Cheers!
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Old 07-25-2017, 06:06 AM   #73
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I walked away from 40% of my salary to go part time and I'll walk away for the other 60% as soon as I'm comfortable that I can live the life I want in retirement. So, I'm not sure there is any amount I wouldn't walk away from. At some point, it's either that or work until you die.
This is a lot like my glide path to ER between 2001 and 2008. In 2001, I walked away from 40% of my after-tax salary to work part-time. The remaining 60% I walked away from in 2 steps. The first step was in 2007 when I made my second reduction in weekly hours worked, from 20 to 12, leaving me with about 1/3 of my original, full-time, after-tax pay. But 17 months after that, in late 2008, I could not stand working even 12 hours a week, as the 2-days-a-week commute was too much. I was able to walk away from that and have been happily retired since then.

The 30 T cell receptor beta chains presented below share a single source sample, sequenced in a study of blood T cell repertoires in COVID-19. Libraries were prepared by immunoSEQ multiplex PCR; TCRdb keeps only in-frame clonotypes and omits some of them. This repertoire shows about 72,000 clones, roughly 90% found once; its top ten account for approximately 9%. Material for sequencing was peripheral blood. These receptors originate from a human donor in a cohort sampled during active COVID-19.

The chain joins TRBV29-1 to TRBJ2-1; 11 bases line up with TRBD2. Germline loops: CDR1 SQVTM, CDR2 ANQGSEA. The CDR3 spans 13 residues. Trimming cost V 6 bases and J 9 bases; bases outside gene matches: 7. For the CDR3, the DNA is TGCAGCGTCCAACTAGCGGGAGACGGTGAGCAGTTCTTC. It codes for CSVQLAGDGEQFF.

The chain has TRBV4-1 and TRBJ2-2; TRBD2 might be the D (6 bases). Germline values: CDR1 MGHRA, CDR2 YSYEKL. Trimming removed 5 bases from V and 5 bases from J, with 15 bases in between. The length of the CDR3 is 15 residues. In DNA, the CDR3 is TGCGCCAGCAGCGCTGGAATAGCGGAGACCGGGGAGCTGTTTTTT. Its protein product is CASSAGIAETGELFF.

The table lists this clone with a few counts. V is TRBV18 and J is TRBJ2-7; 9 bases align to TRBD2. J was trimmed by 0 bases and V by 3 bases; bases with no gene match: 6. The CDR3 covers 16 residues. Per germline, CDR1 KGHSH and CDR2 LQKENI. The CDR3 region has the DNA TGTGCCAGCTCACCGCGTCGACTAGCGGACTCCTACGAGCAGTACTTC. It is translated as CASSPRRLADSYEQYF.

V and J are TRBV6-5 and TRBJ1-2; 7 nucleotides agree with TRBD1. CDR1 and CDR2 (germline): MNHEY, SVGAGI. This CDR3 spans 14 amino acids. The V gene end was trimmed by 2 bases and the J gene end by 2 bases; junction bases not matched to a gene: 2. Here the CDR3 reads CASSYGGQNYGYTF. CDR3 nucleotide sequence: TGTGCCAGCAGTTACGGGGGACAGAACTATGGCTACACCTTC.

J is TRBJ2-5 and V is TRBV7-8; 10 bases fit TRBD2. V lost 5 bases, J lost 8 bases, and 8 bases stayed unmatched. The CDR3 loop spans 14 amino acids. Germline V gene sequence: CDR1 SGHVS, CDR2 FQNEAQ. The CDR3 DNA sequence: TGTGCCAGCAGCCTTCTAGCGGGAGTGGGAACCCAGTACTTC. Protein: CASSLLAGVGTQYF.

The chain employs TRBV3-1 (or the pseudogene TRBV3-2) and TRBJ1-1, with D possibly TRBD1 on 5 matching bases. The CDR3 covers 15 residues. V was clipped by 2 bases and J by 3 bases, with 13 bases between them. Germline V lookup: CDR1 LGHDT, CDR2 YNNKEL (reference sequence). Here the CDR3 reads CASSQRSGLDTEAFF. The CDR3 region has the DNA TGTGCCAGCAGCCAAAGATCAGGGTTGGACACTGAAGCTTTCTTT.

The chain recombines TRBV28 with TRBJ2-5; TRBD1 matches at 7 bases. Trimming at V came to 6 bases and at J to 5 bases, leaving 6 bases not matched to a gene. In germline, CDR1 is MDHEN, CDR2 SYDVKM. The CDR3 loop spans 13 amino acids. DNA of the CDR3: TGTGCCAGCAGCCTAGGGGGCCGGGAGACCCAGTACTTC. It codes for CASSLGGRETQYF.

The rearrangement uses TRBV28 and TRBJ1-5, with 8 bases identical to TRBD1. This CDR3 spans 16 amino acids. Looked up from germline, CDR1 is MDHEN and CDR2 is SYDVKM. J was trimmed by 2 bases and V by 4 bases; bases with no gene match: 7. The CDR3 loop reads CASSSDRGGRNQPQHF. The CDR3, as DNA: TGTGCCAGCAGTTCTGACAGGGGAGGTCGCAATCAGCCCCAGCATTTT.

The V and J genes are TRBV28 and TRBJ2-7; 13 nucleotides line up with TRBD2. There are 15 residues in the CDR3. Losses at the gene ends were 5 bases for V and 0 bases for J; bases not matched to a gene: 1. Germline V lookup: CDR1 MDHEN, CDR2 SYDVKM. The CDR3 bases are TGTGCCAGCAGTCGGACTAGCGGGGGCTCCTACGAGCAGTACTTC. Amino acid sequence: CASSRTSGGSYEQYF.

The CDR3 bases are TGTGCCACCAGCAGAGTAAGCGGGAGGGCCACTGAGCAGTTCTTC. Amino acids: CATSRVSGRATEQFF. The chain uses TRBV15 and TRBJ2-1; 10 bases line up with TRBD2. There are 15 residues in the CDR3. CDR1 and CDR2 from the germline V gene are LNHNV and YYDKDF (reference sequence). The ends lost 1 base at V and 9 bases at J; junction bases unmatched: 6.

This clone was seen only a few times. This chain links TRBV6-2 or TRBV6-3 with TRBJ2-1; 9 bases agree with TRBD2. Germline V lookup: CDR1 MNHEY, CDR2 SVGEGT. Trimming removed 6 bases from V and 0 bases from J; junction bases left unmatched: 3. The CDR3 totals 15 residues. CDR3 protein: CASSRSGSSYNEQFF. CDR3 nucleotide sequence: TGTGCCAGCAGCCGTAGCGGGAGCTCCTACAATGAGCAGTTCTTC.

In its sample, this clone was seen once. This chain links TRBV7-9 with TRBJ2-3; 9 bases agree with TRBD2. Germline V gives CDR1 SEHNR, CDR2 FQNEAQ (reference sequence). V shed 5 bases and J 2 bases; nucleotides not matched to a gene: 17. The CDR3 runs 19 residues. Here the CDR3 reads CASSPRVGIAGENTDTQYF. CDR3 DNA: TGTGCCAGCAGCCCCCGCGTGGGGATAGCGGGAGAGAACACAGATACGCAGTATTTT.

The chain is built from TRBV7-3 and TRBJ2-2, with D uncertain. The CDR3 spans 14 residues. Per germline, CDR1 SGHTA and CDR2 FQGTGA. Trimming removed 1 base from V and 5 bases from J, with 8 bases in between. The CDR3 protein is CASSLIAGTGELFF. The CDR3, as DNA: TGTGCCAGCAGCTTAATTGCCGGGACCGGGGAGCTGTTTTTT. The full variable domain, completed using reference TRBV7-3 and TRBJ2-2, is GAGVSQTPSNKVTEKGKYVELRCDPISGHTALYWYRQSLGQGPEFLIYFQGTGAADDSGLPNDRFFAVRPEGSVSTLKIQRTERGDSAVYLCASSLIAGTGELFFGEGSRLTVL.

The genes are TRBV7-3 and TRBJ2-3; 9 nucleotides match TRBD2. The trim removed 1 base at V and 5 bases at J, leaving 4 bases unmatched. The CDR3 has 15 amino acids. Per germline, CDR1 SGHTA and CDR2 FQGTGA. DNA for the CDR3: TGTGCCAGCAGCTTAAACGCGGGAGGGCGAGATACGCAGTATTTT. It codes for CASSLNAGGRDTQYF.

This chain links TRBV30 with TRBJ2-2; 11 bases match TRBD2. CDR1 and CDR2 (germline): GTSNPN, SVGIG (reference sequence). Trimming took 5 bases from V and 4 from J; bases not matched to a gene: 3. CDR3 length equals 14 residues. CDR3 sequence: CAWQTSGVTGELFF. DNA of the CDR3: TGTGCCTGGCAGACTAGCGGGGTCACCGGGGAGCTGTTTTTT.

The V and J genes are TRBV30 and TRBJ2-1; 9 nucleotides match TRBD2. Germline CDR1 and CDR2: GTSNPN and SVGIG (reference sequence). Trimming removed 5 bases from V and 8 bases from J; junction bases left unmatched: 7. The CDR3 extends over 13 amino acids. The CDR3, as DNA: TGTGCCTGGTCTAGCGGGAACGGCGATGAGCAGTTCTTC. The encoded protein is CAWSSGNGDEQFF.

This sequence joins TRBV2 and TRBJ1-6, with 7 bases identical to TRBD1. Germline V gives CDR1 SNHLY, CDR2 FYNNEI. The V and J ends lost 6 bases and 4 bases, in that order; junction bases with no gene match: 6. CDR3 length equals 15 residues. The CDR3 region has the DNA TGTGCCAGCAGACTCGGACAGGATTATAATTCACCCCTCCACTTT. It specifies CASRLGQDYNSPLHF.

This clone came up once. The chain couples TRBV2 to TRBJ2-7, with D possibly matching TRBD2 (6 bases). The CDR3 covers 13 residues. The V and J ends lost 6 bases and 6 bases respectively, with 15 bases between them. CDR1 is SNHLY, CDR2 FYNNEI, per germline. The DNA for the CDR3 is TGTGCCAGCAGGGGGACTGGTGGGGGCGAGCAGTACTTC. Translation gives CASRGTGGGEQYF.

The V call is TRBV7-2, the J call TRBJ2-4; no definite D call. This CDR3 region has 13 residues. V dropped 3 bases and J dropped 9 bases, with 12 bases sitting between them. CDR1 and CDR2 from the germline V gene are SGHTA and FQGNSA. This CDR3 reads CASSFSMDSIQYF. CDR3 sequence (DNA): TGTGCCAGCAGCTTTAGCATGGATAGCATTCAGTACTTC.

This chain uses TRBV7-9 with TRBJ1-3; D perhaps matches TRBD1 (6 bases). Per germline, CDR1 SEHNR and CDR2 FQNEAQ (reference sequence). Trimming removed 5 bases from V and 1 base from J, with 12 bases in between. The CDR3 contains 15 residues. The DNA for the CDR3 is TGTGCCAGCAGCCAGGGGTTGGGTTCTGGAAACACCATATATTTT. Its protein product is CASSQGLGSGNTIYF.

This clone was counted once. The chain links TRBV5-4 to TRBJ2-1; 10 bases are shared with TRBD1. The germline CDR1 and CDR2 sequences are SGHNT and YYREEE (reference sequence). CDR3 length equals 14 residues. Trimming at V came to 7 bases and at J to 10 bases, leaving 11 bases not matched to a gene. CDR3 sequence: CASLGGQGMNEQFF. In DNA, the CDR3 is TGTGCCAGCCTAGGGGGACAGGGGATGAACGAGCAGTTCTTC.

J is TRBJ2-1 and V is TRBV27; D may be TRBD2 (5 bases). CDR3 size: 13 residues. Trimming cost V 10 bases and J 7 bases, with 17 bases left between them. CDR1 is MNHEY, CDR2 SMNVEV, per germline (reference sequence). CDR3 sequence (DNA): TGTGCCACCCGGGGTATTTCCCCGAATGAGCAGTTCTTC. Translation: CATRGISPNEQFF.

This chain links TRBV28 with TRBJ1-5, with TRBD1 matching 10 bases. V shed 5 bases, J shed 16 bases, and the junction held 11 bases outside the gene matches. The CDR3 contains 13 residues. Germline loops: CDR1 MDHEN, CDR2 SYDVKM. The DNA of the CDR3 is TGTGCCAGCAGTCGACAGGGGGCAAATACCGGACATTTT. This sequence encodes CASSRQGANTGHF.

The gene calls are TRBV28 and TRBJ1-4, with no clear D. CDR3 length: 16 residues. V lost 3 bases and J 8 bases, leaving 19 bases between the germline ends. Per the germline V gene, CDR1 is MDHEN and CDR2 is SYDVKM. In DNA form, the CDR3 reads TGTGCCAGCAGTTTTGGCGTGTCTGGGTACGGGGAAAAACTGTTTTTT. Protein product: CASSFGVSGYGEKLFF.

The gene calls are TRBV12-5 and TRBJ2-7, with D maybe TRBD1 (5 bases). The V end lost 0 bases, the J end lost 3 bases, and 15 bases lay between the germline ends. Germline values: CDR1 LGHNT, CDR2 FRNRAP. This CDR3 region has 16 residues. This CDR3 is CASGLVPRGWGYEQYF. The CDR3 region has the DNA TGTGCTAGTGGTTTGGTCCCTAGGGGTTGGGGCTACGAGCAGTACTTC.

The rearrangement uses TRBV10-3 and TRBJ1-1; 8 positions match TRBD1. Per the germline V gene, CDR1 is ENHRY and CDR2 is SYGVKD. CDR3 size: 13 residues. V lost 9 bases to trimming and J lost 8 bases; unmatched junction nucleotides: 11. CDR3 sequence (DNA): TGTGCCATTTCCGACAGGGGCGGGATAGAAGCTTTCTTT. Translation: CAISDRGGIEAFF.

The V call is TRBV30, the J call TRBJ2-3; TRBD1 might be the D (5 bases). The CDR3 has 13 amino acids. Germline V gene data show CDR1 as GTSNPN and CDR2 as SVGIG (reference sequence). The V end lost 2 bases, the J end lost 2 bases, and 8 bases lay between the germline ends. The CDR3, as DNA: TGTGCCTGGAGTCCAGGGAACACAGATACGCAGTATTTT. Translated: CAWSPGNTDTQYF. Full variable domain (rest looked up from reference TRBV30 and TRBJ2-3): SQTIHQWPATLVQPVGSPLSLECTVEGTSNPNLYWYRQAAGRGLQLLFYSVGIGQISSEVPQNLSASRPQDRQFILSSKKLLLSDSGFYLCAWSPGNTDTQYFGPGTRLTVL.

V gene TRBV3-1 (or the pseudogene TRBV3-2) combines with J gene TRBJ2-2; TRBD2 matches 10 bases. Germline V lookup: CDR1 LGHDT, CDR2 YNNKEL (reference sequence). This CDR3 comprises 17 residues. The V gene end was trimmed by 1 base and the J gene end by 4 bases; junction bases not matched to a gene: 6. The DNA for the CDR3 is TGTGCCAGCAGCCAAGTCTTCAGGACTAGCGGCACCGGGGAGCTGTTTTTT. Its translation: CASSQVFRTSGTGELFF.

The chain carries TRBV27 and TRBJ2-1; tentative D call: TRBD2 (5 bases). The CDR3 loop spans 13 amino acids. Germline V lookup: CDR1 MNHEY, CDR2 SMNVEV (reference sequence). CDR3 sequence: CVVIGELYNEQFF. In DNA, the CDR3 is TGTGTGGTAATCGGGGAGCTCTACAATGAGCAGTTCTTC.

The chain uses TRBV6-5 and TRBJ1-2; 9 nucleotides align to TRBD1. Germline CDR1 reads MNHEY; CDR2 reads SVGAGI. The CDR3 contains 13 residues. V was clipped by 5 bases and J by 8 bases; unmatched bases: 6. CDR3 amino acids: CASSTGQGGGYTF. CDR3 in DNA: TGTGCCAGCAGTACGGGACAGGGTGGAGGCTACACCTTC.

Had I still been working full-time, besides being majorly depressed, I would be earning nearly $100k a year (before taxes) back in late 2008, and about 20% more today (assuming minimal raises). And my company stock would be worth more than 4x it was when I left (it grew by a factor of 30 in the 11 years it was around while I worked there). Yes, I walked away from a lot.
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Old 07-25-2017, 06:11 AM   #74
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I am not voting on this the way it is phrased. So many more things factor into the issue in addition to the money, although it is A factor. Age, health, stress, savings, security level, responsibilities, etc.